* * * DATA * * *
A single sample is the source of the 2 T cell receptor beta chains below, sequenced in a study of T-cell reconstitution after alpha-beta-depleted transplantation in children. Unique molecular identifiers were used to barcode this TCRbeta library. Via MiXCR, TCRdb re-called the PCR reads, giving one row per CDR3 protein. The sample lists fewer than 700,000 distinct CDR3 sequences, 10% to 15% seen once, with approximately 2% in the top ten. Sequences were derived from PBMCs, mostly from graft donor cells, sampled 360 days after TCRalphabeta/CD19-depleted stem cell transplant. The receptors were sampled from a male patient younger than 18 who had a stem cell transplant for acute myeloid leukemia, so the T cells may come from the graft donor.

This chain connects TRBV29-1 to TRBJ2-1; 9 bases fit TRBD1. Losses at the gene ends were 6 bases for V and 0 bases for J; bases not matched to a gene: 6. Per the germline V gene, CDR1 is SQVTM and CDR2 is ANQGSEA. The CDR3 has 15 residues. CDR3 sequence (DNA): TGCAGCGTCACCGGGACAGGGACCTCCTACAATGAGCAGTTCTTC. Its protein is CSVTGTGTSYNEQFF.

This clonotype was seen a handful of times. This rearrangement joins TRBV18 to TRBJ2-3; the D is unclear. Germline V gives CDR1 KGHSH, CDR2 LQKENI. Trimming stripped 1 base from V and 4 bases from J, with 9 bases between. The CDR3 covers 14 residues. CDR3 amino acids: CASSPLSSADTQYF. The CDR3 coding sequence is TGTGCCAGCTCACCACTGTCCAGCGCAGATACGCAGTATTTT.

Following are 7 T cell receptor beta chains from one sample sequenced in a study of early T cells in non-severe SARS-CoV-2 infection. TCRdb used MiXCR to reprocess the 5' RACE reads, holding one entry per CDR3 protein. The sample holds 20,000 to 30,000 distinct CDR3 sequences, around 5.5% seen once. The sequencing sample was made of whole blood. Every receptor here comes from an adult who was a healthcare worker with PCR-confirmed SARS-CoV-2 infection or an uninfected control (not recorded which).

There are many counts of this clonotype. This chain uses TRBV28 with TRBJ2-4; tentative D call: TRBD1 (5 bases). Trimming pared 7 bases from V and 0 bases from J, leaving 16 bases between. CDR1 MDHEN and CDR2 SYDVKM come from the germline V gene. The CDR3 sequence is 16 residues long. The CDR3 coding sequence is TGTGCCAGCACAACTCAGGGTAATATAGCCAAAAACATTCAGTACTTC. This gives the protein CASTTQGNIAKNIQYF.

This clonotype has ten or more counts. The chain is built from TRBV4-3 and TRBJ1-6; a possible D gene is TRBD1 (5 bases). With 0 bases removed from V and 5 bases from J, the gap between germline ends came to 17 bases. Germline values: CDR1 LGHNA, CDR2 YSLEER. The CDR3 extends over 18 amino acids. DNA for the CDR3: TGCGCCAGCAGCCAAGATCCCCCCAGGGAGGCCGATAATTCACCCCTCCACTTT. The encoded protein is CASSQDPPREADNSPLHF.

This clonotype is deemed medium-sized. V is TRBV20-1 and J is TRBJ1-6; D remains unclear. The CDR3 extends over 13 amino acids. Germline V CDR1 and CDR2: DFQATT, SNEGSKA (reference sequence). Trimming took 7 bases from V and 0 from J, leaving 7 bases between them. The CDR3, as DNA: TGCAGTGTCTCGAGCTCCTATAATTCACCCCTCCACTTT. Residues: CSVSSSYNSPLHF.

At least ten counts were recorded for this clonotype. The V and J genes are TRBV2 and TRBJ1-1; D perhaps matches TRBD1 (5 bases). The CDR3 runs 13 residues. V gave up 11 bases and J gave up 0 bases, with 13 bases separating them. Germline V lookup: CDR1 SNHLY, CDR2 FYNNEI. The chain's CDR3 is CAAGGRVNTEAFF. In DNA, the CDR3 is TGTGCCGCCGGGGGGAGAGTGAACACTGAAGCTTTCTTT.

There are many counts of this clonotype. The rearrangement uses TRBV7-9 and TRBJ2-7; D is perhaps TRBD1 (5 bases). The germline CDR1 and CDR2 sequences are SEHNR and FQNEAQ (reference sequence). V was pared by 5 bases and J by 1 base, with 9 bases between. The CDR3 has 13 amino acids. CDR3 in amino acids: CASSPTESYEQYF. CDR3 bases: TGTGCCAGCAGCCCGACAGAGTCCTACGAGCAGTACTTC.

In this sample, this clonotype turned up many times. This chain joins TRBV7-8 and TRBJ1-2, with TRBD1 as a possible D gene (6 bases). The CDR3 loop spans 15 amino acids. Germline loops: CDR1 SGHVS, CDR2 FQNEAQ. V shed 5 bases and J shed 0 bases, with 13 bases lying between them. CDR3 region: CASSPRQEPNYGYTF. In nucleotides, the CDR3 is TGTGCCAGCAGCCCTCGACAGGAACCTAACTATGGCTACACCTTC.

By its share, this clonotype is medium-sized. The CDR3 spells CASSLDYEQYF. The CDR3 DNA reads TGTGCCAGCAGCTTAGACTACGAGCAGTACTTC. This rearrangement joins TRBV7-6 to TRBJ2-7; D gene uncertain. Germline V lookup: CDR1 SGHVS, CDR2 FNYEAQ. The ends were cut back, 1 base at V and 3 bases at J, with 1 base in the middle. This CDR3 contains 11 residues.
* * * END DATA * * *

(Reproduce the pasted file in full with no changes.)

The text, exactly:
A single sample is the source of the 2 T cell receptor beta chains below, sequenced in a study of T-cell reconstitution after alpha-beta-depleted transplantation in children. Unique molecular identifiers were used to barcode this TCRbeta library. Via MiXCR, TCRdb re-called the PCR reads, giving one row per CDR3 protein. The sample lists fewer than 700,000 distinct CDR3 sequences, 10% to 15% seen once, with approximately 2% in the top ten. Sequences were derived from PBMCs, mostly from graft donor cells, sampled 360 days after TCRalphabeta/CD19-depleted stem cell transplant. The receptors were sampled from a male patient younger than 18 who had a stem cell transplant for acute myeloid leukemia, so the T cells may come from the graft donor.

This chain connects TRBV29-1 to TRBJ2-1; 9 bases fit TRBD1. Losses at the gene ends were 6 bases for V and 0 bases for J; bases not matched to a gene: 6. Per the germline V gene, CDR1 is SQVTM and CDR2 is ANQGSEA. The CDR3 has 15 residues. CDR3 sequence (DNA): TGCAGCGTCACCGGGACAGGGACCTCCTACAATGAGCAGTTCTTC. Its protein is CSVTGTGTSYNEQFF.

This clonotype was seen a handful of times. This rearrangement joins TRBV18 to TRBJ2-3; the D is unclear. Germline V gives CDR1 KGHSH, CDR2 LQKENI. Trimming stripped 1 base from V and 4 bases from J, with 9 bases between. The CDR3 covers 14 residues. CDR3 amino acids: CASSPLSSADTQYF. The CDR3 coding sequence is TGTGCCAGCTCACCACTGTCCAGCGCAGATACGCAGTATTTT.

Following are 7 T cell receptor beta chains from one sample sequenced in a study of early T cells in non-severe SARS-CoV-2 infection. TCRdb used MiXCR to reprocess the 5' RACE reads, holding one entry per CDR3 protein. The sample holds 20,000 to 30,000 distinct CDR3 sequences, around 5.5% seen once. The sequencing sample was made of whole blood. Every receptor here comes from an adult who was a healthcare worker with PCR-confirmed SARS-CoV-2 infection or an uninfected control (not recorded which).

There are many counts of this clonotype. This chain uses TRBV28 with TRBJ2-4; tentative D call: TRBD1 (5 bases). Trimming pared 7 bases from V and 0 bases from J, leaving 16 bases between. CDR1 MDHEN and CDR2 SYDVKM come from the germline V gene. The CDR3 sequence is 16 residues long. The CDR3 coding sequence is TGTGCCAGCACAACTCAGGGTAATATAGCCAAAAACATTCAGTACTTC. This gives the protein CASTTQGNIAKNIQYF.

This clonotype has ten or more counts. The chain is built from TRBV4-3 and TRBJ1-6; a possible D gene is TRBD1 (5 bases). With 0 bases removed from V and 5 bases from J, the gap between germline ends came to 17 bases. Germline values: CDR1 LGHNA, CDR2 YSLEER. The CDR3 extends over 18 amino acids. DNA for the CDR3: TGCGCCAGCAGCCAAGATCCCCCCAGGGAGGCCGATAATTCACCCCTCCACTTT. The encoded protein is CASSQDPPREADNSPLHF.

This clonotype is deemed medium-sized. V is TRBV20-1 and J is TRBJ1-6; D remains unclear. The CDR3 extends over 13 amino acids. Germline V CDR1 and CDR2: DFQATT, SNEGSKA (reference sequence). Trimming took 7 bases from V and 0 from J, leaving 7 bases between them. The CDR3, as DNA: TGCAGTGTCTCGAGCTCCTATAATTCACCCCTCCACTTT. Residues: CSVSSSYNSPLHF.

At least ten counts were recorded for this clonotype. The V and J genes are TRBV2 and TRBJ1-1; D perhaps matches TRBD1 (5 bases). The CDR3 runs 13 residues. V gave up 11 bases and J gave up 0 bases, with 13 bases separating them. Germline V lookup: CDR1 SNHLY, CDR2 FYNNEI. The chain's CDR3 is CAAGGRVNTEAFF. In DNA, the CDR3 is TGTGCCGCCGGGGGGAGAGTGAACACTGAAGCTTTCTTT.

There are many counts of this clonotype. The rearrangement uses TRBV7-9 and TRBJ2-7; D is perhaps TRBD1 (5 bases). The germline CDR1 and CDR2 sequences are SEHNR and FQNEAQ (reference sequence). V was pared by 5 bases and J by 1 base, with 9 bases between. The CDR3 has 13 amino acids. CDR3 in amino acids: CASSPTESYEQYF. CDR3 bases: TGTGCCAGCAGCCCGACAGAGTCCTACGAGCAGTACTTC.

In this sample, this clonotype turned up many times. This chain joins TRBV7-8 and TRBJ1-2, with TRBD1 as a possible D gene (6 bases). The CDR3 loop spans 15 amino acids. Germline loops: CDR1 SGHVS, CDR2 FQNEAQ. V shed 5 bases and J shed 0 bases, with 13 bases lying between them. CDR3 region: CASSPRQEPNYGYTF. In nucleotides, the CDR3 is TGTGCCAGCAGCCCTCGACAGGAACCTAACTATGGCTACACCTTC.

By its share, this clonotype is medium-sized. The CDR3 spells CASSLDYEQYF. The CDR3 DNA reads TGTGCCAGCAGCTTAGACTACGAGCAGTACTTC. This rearrangement joins TRBV7-6 to TRBJ2-7; D gene uncertain. Germline V lookup: CDR1 SGHVS, CDR2 FNYEAQ. The ends were cut back, 1 base at V and 3 bases at J, with 1 base in the middle. This CDR3 contains 11 residues.